Archive for October, 2010
26 Oct 2010
I'm a bit behind on my Guardian Science Weekly Podcasts, but I learned this evening that you might well be my sixth cousin (according to Steve Jones). Yes, you - If you're British that is (I'm probably not so closely related to you otherwise). Fascinating stuff.
Incest means having sex with a relative - and we all indulge in it, whether we realise or not. On average, two randomly chosen British people are sixth cousins, which means that they share an ancestor who lived in the year of publication of The Origin of Species (1859).
Update: this can't be correct, surely. Sixth cousins share their great-great-great-great-great grandparents, and I have 128 of those. In order for it to be likely that you are my sixth cousin, these 128 together must have around 60 million descendants. But this means that at each generation there must have been around seven children born, every one of whom would then go on to have another seven children, and so on. But that's surely absurd, since the UK population in 1851 was around 20 million, so there hasn't really been a huge amount of growth. Assuming two fertile children per generation, the probability that you are my sixth cousin is around one in 7000. Assuming four fertile children, it's around one in 60.
16 Oct 2010
This has to be one of the most extraordinary things I've ever seen or heard - and we're doing part of it in the wonderful Brighton Early Music Festival (BREMF), in the "Four weddings and a funeral" concert one week today (Saturday 23 October)!
To quote a British Film Institute description: "Una Stravaganza dei Medici was devised for the marriage celebrations of Ferdinand de Medici and the French princess Christine of Lorraine in 1589. It tells five mythological stories through music, singing and dance, to music by Marenzio, Bardi, Cavalieri, Malvezzi, Peri and Caccini. This production uses the most advanced twentieth century technology to recreate the original spectacle. Performed by the Taverner Consort and Choir conducted by Andrew Parrott, this programme won the Special Prize at this year's Prix Italia."
5 Oct 2010
For a long time I've been aware of the Jubilee Centre in Cambridge, but only recently have I started to delve more deeply into their resources.
Tonight's reading was a Cambridge Paper from September 2009 by Michael Schluter, entitled Is Capitalism morally bankrupt? Five moral flaws and their social consequences.
My immediate reaction to that kind of question is "Yes, probably, but I think we're stuck with it." Now, according to the Jubilee Centre, there is an alternative towards which we can move; that will have to wait for another day. Until then, here are some reasons why we might dream of finding an alternative. First, the five moral flaws of capitalism that Michael Schluter identifies:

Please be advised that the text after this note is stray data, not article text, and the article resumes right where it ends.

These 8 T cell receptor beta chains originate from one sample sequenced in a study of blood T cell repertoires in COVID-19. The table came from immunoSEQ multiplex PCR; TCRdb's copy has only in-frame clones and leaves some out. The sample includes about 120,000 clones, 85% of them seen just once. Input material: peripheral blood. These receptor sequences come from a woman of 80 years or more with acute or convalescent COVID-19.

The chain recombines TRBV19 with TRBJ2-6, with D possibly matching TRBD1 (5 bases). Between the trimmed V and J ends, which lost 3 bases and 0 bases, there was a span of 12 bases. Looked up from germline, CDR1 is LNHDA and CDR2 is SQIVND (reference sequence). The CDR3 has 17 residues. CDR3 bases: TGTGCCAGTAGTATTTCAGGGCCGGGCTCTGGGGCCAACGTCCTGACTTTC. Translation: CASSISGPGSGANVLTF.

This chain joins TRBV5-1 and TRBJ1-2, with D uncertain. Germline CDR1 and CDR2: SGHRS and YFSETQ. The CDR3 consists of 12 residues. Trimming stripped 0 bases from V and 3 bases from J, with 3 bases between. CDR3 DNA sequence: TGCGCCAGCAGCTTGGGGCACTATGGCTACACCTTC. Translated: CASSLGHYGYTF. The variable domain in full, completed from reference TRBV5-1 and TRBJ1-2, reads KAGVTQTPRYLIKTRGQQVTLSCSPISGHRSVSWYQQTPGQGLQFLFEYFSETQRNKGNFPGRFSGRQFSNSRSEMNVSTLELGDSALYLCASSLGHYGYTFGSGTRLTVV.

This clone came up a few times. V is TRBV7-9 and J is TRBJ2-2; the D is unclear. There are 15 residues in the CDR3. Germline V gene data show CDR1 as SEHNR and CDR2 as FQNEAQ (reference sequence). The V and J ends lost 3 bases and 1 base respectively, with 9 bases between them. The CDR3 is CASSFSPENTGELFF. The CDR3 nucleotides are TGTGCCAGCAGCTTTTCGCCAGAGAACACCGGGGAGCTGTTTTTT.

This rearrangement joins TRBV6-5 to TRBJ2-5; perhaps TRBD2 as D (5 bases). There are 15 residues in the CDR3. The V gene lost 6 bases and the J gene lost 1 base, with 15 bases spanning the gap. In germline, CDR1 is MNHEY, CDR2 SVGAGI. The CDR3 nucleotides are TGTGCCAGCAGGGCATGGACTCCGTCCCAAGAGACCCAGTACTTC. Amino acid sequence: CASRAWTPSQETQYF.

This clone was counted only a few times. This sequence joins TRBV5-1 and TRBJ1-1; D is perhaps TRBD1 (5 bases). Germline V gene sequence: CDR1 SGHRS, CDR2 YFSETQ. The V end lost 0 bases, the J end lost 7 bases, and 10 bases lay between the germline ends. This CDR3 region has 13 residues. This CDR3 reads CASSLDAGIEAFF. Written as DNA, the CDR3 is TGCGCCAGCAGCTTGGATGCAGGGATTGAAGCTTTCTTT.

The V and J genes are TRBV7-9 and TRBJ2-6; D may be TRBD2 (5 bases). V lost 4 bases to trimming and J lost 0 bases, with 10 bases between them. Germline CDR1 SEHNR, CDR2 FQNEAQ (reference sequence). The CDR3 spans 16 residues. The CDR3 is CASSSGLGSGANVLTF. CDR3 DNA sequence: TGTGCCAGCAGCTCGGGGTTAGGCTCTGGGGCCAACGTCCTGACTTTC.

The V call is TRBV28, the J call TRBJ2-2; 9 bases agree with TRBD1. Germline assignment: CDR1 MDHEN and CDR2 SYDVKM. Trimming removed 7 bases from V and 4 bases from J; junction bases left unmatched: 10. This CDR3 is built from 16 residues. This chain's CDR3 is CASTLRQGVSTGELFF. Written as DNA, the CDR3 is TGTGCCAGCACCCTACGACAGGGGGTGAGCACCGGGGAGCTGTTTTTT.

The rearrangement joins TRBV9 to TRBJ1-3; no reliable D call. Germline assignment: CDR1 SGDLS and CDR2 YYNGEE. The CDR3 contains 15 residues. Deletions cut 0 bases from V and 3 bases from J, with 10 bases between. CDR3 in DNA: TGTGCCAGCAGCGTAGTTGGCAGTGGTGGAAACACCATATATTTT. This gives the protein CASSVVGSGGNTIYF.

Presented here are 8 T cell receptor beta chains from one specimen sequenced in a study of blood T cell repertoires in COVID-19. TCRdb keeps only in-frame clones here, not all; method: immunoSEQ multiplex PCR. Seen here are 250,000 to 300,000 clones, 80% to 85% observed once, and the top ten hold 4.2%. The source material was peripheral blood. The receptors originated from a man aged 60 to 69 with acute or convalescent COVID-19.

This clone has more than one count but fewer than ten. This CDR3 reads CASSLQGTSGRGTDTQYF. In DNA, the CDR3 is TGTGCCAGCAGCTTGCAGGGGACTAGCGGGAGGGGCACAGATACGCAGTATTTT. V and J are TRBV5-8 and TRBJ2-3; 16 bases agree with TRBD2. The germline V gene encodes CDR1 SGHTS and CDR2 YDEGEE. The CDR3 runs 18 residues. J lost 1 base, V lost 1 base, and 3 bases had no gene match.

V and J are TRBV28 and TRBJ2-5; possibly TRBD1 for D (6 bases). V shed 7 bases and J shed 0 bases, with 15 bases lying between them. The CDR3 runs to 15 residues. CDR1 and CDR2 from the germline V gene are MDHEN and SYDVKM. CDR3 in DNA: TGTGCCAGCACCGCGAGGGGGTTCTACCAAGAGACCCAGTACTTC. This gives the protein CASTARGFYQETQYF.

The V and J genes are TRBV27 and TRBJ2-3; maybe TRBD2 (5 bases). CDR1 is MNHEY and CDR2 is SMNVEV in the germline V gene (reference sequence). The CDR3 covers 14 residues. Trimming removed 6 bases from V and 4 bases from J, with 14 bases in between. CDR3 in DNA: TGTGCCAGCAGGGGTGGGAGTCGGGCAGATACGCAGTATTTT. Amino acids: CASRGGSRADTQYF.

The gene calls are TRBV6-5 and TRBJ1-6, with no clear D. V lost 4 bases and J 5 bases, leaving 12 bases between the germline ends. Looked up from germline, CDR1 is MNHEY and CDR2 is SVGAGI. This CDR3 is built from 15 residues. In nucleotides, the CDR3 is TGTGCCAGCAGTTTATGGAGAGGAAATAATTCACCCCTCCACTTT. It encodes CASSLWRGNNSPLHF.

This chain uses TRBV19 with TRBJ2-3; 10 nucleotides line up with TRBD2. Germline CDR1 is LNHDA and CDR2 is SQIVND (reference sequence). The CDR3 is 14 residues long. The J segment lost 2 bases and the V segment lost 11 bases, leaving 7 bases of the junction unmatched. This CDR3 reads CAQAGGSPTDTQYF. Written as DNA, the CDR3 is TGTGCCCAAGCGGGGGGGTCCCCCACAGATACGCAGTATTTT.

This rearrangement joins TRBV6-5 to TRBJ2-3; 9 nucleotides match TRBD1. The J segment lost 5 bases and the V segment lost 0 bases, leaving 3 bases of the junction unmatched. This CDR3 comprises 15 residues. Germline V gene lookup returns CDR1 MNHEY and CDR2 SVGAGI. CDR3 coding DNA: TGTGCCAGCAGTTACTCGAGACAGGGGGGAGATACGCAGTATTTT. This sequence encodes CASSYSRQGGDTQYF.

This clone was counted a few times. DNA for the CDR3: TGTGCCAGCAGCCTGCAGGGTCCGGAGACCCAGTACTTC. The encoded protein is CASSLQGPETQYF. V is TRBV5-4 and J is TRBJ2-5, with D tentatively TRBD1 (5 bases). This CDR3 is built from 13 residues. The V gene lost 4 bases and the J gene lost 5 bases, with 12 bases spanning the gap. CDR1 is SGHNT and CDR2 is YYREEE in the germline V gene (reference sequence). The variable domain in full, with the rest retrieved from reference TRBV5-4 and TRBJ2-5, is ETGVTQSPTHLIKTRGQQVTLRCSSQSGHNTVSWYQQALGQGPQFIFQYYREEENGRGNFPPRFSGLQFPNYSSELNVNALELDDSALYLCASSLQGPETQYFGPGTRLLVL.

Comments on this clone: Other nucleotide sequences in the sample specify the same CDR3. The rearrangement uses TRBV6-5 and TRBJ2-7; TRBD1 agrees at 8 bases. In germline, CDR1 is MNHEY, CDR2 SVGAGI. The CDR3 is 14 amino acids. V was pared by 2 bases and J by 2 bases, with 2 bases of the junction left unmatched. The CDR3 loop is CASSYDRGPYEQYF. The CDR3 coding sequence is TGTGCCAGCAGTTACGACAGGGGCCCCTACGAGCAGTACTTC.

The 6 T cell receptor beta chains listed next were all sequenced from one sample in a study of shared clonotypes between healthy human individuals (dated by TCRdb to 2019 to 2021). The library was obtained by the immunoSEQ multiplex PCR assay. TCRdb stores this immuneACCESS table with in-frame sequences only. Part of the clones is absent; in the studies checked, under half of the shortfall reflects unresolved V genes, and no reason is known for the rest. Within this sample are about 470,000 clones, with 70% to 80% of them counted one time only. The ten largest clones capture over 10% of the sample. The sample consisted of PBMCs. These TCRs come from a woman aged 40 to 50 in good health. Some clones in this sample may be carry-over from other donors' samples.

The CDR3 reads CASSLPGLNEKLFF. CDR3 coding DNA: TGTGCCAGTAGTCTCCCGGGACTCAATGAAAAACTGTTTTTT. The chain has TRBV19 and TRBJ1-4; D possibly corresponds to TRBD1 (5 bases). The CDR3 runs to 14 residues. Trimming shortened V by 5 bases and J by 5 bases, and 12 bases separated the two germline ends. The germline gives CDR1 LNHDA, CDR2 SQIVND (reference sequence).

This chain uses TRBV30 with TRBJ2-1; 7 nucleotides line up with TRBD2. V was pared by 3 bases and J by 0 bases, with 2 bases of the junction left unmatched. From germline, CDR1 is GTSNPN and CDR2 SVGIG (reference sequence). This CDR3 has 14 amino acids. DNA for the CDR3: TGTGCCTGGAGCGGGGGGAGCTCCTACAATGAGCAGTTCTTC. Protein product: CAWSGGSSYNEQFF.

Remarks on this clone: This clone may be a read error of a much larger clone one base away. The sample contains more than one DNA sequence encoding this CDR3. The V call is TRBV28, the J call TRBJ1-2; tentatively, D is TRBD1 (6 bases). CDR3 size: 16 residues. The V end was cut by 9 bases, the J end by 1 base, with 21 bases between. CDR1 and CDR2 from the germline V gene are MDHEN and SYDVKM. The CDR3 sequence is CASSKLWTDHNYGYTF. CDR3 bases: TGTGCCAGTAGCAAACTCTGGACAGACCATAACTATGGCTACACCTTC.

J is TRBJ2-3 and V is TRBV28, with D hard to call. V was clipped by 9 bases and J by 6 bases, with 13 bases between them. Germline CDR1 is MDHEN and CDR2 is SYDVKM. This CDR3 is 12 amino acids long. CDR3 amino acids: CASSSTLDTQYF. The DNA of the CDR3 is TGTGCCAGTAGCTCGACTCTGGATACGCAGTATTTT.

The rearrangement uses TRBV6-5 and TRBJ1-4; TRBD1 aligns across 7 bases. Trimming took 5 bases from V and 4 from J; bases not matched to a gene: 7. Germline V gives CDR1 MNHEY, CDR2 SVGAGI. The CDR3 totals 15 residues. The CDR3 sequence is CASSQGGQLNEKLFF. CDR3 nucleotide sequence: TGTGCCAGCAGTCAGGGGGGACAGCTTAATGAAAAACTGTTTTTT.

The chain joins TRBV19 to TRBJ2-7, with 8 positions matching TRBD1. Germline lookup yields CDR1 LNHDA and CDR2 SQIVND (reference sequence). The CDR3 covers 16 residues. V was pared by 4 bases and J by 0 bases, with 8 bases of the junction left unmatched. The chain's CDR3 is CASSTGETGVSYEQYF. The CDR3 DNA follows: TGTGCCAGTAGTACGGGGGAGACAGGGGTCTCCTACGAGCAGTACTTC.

- An exclusively materialistic vision
- Reward without responsibility
- Limited liability of shareholders
- People disconnected from place
- Inadequate social safeguards
and then the two social consequences:
- Family and community breakdown
- Giant government and giant corporates
Definitely worth reading.
4 Oct 2010
As I mentioned a few days ago, I'm strongly in favour of electoral reform, and given the choice between the Alternative Vote (AV) and First-Past-The-Post (FPTP), I would choose the AV any day. There are plenty of good reasons for that.
But those good reasons do not include the oft-repeated mantra that the AV guarantees that MPs "would have the support of a majority". It doesn't.
First, and most obviously, there is the matter of exhausted ballot papers; I was addressing that last time.
But another issue is what we mean by "support". When I put a cross (or a number) on a ballot paper, I am not thereby expressing support for a candidate. Rather, I am expressing a preference. I might loathe all umpteen of the candidates, but I still have a responsibility to use my vote for damage-limitation (unless I spoil the ballot paper as an act of protest, or shoot all of the candidates and force a by-election with fresh nominations). So the "support" I have for my first-choice candidate might simply be that I loathe all the other candidates more than I loathe him or her. That's hardly saying much.
So, under the AV, suppose that all of the voters assign preferences to all of the candidates, so that there are no exhausted ballot papers (unrealistic, but there's no good reason not to do this). Then the MP will indeed have the "support" of a majority of the voters. But we need to be clear exactly what majority "support" means.
It means that a majority of the voters dislike at least one of the unsuccessful candidates (including the second-place candidate) more than they dislike the successful candidate. Or that they like the successful candidate more than they like at least one of the unsuccessful candidates. Or that they have a preference for the successful candidate over at least one of the unsuccessful candidates.
But not that the successful candidate has majority "support"—unless it is possible simultaneously to hate someone and be their "supporter".
So I wouldn't use the "majority support" argument, except in this sense: that the AV explicitly prevents the least-favoured candidate from getting elected. FPTP leaves this as a very real possibility, through vote splitting, which opens the door for the likes of the BNP to be elected, even when the majority would rank them last in any sensible (preferential) voting system.